Republican presidential candidate Newt Gingrich speaks in Winter Park, Florida.
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Republican presidential candidate Newt Gingrich speaks in Winter Park, Florida.

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Tim Stanley: After second place in Florida, only ego propels Newt Gingrich forward

He says Gingrich and others may fantasize about nomination, but it's not likely to happen

He says coming primary states not good prospects for him; he needs momentum to get money

Stanley: Mitt Romney may outspend him, but Gingrich not likely to give up

Editor’s Note: Tim Stanley is a historian at Oxford University and he blogs for the Daily Telegraph. He is the author of “The Crusader: the Life and Times of Pat Buchanan,” due out on February 14.

CNN —  

The only thing that will keep Newt Gingrich running past Florida is ego.

It’s no great surprise that Gingrich lost Florida. He was dead from the moment that he clammed up in the Florida debates – and the millions that Mitt Romney poured into the state in negative ads didn’t help either. A lesser man would be crushed by this result. But Gingrich isn’t just a man. He’s a visionary, a historian, the inventor of supply side economics, a space marine and a latter-day Casanova. I’m getting all this off the back of one of his DVDs (just kidding).

Newt has promised to soldier on right up to the Republican National Convention in late August. To be fair, he has good cause to keep running. Gingrich is leading in the national polls, and only 5% of the total delegates have been selected thus far, so there’s still a lot in play.

Timothy Stanley
Timothy Stanley

Most of the states are distributing their delegates proportionately to the vote that each candidate gets. That means that there is a good chance that Romney won’t go to the convention with the necessary “50% plus one” that he needs to win on the first ballot. If Gingrich enters the convention with the second-largest number of delegates, he could either horse trade his way to the nomination or play kingmaker.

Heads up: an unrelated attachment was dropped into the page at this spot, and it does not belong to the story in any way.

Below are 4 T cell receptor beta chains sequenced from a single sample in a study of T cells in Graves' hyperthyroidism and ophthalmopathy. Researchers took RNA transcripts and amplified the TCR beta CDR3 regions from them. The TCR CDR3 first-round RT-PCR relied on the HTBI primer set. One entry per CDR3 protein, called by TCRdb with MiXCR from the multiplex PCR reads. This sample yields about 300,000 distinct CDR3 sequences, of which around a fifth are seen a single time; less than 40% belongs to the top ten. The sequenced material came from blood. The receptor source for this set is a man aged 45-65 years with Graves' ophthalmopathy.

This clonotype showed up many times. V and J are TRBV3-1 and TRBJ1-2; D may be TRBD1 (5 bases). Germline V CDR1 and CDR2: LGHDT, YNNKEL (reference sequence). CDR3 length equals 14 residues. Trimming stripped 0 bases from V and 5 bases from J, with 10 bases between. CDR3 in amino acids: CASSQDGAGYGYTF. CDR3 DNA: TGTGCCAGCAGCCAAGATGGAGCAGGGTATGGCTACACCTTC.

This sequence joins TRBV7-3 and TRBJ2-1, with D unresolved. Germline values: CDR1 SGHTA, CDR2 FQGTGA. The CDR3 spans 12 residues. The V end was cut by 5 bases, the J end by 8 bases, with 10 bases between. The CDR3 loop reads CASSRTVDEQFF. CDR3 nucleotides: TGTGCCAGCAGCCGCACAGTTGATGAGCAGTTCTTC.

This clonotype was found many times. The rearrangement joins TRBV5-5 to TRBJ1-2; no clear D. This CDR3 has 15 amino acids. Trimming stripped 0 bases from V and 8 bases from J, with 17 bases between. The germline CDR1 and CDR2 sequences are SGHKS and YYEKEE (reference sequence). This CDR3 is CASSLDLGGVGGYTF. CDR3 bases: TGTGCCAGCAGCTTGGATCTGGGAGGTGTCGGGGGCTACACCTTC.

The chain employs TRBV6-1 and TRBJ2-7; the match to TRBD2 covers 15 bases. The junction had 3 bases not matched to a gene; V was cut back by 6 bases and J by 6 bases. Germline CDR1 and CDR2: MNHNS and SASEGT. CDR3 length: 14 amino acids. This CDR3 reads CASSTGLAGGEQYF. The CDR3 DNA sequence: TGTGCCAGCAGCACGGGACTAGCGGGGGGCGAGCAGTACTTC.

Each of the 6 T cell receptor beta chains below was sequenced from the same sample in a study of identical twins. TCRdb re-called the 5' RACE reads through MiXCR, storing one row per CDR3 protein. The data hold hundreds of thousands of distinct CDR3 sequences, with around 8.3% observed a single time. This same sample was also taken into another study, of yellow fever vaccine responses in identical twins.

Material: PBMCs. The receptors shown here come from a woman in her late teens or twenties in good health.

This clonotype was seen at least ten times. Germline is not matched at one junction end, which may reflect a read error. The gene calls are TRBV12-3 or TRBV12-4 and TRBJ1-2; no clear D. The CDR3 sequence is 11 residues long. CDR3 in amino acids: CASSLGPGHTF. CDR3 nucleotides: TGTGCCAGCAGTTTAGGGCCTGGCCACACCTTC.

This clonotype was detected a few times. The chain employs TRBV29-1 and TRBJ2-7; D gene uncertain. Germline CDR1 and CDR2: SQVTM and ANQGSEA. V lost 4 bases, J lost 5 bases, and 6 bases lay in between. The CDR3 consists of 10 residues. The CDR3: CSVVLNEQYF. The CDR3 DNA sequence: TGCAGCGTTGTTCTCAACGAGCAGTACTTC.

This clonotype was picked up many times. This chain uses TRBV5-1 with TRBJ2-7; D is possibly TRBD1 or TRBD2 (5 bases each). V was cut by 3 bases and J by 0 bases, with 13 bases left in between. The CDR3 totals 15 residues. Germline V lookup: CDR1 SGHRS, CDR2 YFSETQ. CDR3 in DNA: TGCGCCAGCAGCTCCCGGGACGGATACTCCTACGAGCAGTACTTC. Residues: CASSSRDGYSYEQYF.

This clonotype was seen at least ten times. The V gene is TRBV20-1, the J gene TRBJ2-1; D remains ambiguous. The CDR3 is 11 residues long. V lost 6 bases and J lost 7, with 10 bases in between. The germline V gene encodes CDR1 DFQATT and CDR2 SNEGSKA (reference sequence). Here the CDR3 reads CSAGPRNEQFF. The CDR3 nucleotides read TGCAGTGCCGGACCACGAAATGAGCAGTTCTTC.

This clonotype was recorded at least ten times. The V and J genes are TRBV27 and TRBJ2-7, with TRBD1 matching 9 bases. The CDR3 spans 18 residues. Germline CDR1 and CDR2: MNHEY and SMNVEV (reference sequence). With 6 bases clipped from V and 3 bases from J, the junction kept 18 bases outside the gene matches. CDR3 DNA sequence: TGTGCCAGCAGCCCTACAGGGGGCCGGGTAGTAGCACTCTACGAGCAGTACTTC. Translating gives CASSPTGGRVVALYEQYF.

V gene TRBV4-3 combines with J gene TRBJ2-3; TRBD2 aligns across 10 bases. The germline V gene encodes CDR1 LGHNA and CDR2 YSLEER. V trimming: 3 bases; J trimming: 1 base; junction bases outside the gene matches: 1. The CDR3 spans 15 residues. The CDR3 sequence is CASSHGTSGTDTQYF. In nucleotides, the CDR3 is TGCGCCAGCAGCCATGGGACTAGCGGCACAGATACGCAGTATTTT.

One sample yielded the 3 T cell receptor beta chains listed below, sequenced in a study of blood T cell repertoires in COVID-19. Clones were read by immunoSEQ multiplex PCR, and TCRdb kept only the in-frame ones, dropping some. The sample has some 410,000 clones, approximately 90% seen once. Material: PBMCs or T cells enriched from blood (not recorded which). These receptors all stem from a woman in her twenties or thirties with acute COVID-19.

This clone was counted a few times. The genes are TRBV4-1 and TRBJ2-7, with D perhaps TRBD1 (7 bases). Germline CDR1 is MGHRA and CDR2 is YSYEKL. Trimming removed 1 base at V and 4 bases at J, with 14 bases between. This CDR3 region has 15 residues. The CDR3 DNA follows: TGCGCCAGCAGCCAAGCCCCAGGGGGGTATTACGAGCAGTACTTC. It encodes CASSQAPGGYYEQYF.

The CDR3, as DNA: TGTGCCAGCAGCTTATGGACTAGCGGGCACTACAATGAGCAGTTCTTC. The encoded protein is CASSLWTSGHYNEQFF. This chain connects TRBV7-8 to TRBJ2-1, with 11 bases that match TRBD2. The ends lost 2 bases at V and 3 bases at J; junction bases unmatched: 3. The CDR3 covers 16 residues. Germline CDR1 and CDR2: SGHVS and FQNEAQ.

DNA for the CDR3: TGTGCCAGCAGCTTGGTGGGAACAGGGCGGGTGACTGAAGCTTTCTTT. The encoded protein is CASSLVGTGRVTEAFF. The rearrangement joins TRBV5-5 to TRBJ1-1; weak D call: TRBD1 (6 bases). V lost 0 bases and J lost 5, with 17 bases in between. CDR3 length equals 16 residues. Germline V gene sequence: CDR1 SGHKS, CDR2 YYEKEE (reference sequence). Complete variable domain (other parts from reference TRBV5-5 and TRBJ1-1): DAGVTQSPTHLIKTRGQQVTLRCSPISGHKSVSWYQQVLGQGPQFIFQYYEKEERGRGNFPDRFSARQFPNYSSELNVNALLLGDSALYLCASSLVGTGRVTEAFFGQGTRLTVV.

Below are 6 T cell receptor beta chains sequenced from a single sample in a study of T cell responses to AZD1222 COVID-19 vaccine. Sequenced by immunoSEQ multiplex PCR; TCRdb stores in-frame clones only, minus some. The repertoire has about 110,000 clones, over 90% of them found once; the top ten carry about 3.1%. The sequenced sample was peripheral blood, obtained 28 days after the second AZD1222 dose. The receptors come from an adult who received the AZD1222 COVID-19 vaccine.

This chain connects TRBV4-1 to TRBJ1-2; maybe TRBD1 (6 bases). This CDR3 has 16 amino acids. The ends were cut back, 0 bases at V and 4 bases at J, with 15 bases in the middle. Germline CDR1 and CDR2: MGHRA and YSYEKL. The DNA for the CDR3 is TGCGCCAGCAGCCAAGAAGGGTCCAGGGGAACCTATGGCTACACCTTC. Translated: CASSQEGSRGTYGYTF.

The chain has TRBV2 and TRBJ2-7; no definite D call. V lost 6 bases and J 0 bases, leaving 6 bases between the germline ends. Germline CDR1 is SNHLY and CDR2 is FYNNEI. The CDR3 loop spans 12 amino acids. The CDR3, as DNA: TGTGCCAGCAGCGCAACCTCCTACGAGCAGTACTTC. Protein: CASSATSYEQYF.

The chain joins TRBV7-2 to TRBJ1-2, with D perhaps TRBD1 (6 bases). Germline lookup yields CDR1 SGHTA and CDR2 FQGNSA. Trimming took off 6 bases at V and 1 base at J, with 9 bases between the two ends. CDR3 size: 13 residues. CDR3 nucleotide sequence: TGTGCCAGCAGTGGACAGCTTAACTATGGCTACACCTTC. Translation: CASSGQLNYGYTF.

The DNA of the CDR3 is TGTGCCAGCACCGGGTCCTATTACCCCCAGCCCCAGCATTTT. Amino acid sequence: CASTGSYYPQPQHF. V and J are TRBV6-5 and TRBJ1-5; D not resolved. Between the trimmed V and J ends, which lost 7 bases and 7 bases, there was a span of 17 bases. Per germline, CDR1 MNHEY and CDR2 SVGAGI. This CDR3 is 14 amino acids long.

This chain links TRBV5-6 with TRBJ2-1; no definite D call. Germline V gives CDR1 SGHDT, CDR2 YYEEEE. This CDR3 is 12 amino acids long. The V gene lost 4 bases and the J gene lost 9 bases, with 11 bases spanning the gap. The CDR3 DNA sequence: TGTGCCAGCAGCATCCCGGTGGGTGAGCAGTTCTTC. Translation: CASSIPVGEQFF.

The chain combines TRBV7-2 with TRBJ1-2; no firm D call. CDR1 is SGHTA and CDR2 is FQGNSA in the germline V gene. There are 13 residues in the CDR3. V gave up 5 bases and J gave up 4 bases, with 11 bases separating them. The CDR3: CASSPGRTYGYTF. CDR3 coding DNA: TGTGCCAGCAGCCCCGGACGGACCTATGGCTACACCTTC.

The above scenario is an exciting fantasy to political wonks, and the commentators have been discussing it ad infinitum. But it would require a lot of money from Gingrich and a lot of patience from the voters to work. Both are likely to run out by Super Tuesday on March 6.

The problem is that February is packed full of states that are unlikely to give Gingrich a good showing.

Nevada (Saturday) is Mormon country and was handily won by Romney in 2008. Maine (February 11) is a moderate New England state. Michigan (February 28) is where Romney grew up. Gingrich isn’t even on the ballot in the eminently winnable Missouri caucus (February 7).

There is hope for Gingrich in Colorado, Minnesota (both February 7) and Arizona (February 28). But even though he’s polling well in those states, he faces a big problem: Rick Santorum.

Santorum realizes that he needs to steal some of Gingrich’s tea party vote and is using negative advertizing to do it. Just today, he launched an ad in Nevada and Colorado that effectively called Gingrich a socialist.

Given that he’s unlikely to win a single convincing victory throughout February, Gingrich will struggle to keep up momentum. That’s because no momentum means no money. Worse still, there’s a chance that Republican voters will grow bored of the contest and succumb to the logic of a Romney candidacy, if only to get Gingrich off the TV.

Meanwhile, Romney has the money to hold up his ruthless barrage against Gingrich. It’s interesting to note that where Romney spends the most, he wins.

In South Carolina, he only outspent Gingrich 2:1 and lost. In Florida, he outspent him roughly 5:1 and won. And that ugly attrition does make a quantifiable difference. One CBS exit poll found that 39% of voters admitted that advertising affected their decision. Romney ran only one positive ad in Florida. It was in Spanish.

In short, just about the only thing that will propel Gingrich through to the national convention is ego. But that ego is large enough to have a gravitational pull of its very own – so don’t expect to see Newt stop now.

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The opinions expressed in this commentary are solely those of Timothy Stanley.